There is a real danger that staff will expect to tap into the limited staff development budgets for higher degree registration and the production of dissertations. There is a danger that, if a college moves in this direction, it may be accused of academic drift, or not being true to its FE mission.
Colleges need to develop special relationships with local universities based on a win-win philosophy. Universities need to accept colleges’ financial constraints and allow them to access their facilities so that FE staff can carry out research on expensive equipment and undertake higher degrees at discounted rates.
It must also be added that validating universities must recognise the uniqueness of FE colleges and that they are not mini-universities. Universities and colleges have very different kinds of academic cultures and communities; one cannot expect to impose the rigidities of university research on the colleges. Colleges can offer contacts and networks (based, for example, on their close relationships with employers), that are traditionally not evident in universities. The research carried out in colleges can be valuable, but is very different from that which is generally carried out in universities. It can include consultancy, writing books and articles, preparing research reports of teaching and learning, and market research. The kinds of research carried out in colleges are described below.
Research and development for college growth and development
Colleges need to develop innovative and pragmatic approaches for research into college growth and development. These can include:
* Links with strategic developments: The research and related activities a college seeks to encourage are wide ranging. They incorporate systematic investigation in many categories which are overlapping rather than mutually exclusive. The overarching purpose is advancement of the strategic objectives of the college and the consequent benefit for learners and other customers served by the college.
* Applied research: This strengthens and enhances the college’s links with industry, commerce and the local community, including local and public authorities. The college is ideally placed to develop research with a direct benefit to the college or community.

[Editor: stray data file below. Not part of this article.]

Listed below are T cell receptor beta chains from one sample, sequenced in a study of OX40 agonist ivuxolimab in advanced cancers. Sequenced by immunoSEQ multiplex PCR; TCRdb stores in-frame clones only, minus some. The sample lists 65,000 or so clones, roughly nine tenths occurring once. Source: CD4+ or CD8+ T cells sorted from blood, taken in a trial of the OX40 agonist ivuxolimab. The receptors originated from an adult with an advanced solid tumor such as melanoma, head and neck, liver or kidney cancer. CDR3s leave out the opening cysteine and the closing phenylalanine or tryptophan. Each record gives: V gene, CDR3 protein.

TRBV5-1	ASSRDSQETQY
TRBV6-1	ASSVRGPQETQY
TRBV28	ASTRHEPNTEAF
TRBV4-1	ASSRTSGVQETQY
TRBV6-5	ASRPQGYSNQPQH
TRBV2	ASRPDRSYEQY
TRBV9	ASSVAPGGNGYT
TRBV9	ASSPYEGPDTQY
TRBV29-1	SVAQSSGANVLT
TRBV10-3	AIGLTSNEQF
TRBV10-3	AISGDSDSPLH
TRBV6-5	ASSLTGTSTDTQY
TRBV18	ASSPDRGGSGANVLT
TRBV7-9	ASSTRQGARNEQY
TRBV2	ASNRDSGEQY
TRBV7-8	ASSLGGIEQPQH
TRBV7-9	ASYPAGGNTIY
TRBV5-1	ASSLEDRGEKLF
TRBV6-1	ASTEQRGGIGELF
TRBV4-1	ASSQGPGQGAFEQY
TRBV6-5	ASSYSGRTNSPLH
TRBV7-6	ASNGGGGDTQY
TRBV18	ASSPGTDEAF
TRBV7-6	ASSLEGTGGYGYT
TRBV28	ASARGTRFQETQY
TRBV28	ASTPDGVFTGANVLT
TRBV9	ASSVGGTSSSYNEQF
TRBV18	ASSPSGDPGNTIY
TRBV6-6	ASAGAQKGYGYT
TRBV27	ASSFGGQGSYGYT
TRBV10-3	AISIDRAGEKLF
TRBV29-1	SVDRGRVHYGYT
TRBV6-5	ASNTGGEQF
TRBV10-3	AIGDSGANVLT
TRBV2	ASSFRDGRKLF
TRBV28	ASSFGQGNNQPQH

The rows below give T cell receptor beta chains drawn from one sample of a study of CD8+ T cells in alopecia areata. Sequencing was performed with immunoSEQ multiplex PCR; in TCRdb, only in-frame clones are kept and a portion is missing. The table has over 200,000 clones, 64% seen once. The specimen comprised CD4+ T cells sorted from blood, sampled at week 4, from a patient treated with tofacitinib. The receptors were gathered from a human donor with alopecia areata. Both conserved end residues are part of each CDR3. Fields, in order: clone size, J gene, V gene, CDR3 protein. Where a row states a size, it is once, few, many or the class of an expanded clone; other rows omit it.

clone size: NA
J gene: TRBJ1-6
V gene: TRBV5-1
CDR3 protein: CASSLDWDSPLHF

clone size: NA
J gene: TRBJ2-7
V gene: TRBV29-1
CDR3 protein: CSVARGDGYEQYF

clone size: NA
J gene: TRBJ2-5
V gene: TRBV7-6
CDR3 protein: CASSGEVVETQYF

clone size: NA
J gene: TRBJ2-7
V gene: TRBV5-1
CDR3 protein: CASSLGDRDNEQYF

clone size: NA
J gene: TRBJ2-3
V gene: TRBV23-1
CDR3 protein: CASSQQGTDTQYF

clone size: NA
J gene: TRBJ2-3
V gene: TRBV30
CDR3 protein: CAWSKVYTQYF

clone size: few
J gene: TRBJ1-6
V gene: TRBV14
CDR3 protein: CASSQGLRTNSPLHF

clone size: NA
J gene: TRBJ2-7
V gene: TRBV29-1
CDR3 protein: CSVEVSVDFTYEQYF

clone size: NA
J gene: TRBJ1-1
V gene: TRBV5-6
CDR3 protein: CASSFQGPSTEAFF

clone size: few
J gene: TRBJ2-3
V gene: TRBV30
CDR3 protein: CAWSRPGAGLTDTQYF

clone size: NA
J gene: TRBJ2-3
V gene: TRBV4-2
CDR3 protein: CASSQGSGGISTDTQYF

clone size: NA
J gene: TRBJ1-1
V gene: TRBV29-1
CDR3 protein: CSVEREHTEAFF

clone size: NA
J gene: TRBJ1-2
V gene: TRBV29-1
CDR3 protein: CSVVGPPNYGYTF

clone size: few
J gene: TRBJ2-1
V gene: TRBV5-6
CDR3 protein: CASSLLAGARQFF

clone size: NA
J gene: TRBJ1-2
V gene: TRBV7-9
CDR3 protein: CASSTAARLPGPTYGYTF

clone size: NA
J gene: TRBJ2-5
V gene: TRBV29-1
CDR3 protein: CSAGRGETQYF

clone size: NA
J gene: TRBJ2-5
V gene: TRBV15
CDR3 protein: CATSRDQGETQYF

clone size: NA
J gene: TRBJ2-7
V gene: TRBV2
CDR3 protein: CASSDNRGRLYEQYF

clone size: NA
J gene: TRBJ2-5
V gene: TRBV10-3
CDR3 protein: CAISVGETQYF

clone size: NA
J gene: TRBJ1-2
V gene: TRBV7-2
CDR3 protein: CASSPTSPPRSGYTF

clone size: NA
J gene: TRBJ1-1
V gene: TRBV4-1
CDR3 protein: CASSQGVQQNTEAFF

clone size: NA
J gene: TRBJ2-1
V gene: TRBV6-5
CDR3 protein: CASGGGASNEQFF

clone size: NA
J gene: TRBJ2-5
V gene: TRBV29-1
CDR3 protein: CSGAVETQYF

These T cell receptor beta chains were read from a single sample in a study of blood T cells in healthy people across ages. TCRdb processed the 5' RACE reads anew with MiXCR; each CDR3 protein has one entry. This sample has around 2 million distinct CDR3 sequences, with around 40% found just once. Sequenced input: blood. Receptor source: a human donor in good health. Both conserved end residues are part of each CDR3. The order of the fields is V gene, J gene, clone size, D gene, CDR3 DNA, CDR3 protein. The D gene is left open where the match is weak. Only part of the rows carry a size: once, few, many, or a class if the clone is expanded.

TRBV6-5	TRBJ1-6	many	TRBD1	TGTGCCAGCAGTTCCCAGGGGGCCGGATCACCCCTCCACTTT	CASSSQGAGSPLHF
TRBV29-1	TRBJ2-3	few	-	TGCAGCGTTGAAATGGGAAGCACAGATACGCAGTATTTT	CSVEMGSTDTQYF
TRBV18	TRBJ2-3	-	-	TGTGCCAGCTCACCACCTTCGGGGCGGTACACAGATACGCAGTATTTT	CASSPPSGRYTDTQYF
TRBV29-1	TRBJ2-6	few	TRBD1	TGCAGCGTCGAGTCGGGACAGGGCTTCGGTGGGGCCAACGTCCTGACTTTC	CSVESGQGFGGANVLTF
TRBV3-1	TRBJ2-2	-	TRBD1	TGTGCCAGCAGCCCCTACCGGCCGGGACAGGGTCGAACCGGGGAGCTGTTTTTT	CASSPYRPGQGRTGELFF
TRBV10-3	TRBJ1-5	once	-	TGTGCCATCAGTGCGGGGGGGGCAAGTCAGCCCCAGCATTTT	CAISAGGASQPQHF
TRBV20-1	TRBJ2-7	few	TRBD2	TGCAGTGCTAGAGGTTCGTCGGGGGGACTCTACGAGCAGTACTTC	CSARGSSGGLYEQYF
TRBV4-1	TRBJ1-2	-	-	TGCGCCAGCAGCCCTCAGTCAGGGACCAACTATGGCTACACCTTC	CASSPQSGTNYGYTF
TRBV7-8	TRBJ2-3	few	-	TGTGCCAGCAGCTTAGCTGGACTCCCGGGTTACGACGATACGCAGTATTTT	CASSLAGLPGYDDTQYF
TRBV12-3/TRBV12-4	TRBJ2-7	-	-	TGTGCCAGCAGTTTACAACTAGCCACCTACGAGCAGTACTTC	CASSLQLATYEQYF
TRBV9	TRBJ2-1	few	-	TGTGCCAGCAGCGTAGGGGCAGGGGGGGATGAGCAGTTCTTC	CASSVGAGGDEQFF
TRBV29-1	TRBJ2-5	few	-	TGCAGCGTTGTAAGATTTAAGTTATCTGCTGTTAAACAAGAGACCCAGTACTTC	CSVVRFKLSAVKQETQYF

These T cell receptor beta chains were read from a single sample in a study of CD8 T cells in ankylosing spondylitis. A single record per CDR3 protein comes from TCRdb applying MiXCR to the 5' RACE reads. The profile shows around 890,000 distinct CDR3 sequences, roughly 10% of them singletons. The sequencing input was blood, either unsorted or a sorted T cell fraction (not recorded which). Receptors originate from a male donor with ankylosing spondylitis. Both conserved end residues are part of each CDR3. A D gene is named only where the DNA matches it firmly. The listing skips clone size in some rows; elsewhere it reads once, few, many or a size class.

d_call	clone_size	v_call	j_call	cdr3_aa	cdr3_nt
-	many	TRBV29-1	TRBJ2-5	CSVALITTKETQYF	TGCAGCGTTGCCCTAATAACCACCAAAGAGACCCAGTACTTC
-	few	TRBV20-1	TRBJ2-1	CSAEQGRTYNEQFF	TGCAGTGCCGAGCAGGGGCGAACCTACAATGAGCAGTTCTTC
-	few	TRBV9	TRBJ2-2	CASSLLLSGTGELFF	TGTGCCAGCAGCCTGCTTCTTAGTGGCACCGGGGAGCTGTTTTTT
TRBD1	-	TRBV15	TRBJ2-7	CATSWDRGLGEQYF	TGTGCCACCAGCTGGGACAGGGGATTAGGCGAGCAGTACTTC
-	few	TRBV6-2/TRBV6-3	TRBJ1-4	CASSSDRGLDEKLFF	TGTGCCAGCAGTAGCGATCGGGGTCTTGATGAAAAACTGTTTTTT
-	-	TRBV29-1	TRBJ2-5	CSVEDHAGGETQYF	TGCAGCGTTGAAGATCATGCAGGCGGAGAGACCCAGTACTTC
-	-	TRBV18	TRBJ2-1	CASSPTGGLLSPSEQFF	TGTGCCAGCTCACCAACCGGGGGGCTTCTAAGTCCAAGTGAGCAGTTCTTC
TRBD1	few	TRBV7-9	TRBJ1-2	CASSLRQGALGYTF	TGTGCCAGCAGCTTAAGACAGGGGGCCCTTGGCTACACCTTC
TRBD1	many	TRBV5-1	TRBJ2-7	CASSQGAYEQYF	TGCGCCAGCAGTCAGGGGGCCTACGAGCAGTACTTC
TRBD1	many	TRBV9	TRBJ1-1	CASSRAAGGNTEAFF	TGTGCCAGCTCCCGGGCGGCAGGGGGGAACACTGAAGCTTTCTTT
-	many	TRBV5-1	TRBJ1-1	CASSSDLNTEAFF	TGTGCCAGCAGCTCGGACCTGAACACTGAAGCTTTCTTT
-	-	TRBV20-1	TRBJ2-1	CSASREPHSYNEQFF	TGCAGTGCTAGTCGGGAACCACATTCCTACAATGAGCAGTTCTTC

Applied research projects may arise from collaborative arrangements between the college and industrial/commercial/profes-sional interests, and can encompass most of the delivery departments of a college. They also may be associated with marketing, curriculum, student and human resource issues as well as product development. Many topics are likely to be interdisciplinary or multidisciplinary; it is important that the college ensures that departmental structures, and relationships between departments, do not act as barriers to an appropriate research ethos.
**Collaboration with external bodies **
A college must ensure collaboration with external bodies, including industrial/commercial undertakings, local schools, other colleges, health trusts and social services. Each college should encourage these links to grow; the college will have much to offer through @ its expertise and facilities. Collaboration requires an outward-looking approach to teaching, learning and socially relevant research.
A college must recognise and encourage the involvement of staff in their professional fields alongside their employment at the college. This may contribute to their personal and professional development as well as the development of the college. In this time of financial constraint, consultancy can generate additional income for the college. However, such work may also carry possible conflicts of interest, and there can be complex issues of contract law and possible liability.
Research and staff development
All college staff should expect to keep up to date in their professional fields and, therefore, to be continually involved in the activities appropriate to them. The development, continual updating and broadening of any educational service relies on staff improving their knowledge, understanding, skills and competencies. Staff contracts of employment should recognise opportunities to undertake industrial placements, or to carry out research and development activities. This is quite a complex area, because too often research and development are seen as synonymous with staff development. This has to be managed very carefully. The cost to the staff development budget can be significant and can distort or deflect the institution’s programme for overall staff development. There needs to be a clear delineation between staff development policy and that for research and development.
In conclusion, research in its many forms across the college and the sector is vital for the college’s future development and to keep it up to date.
Dr RG Evans, Principal, Stockport College of Further and Higher Education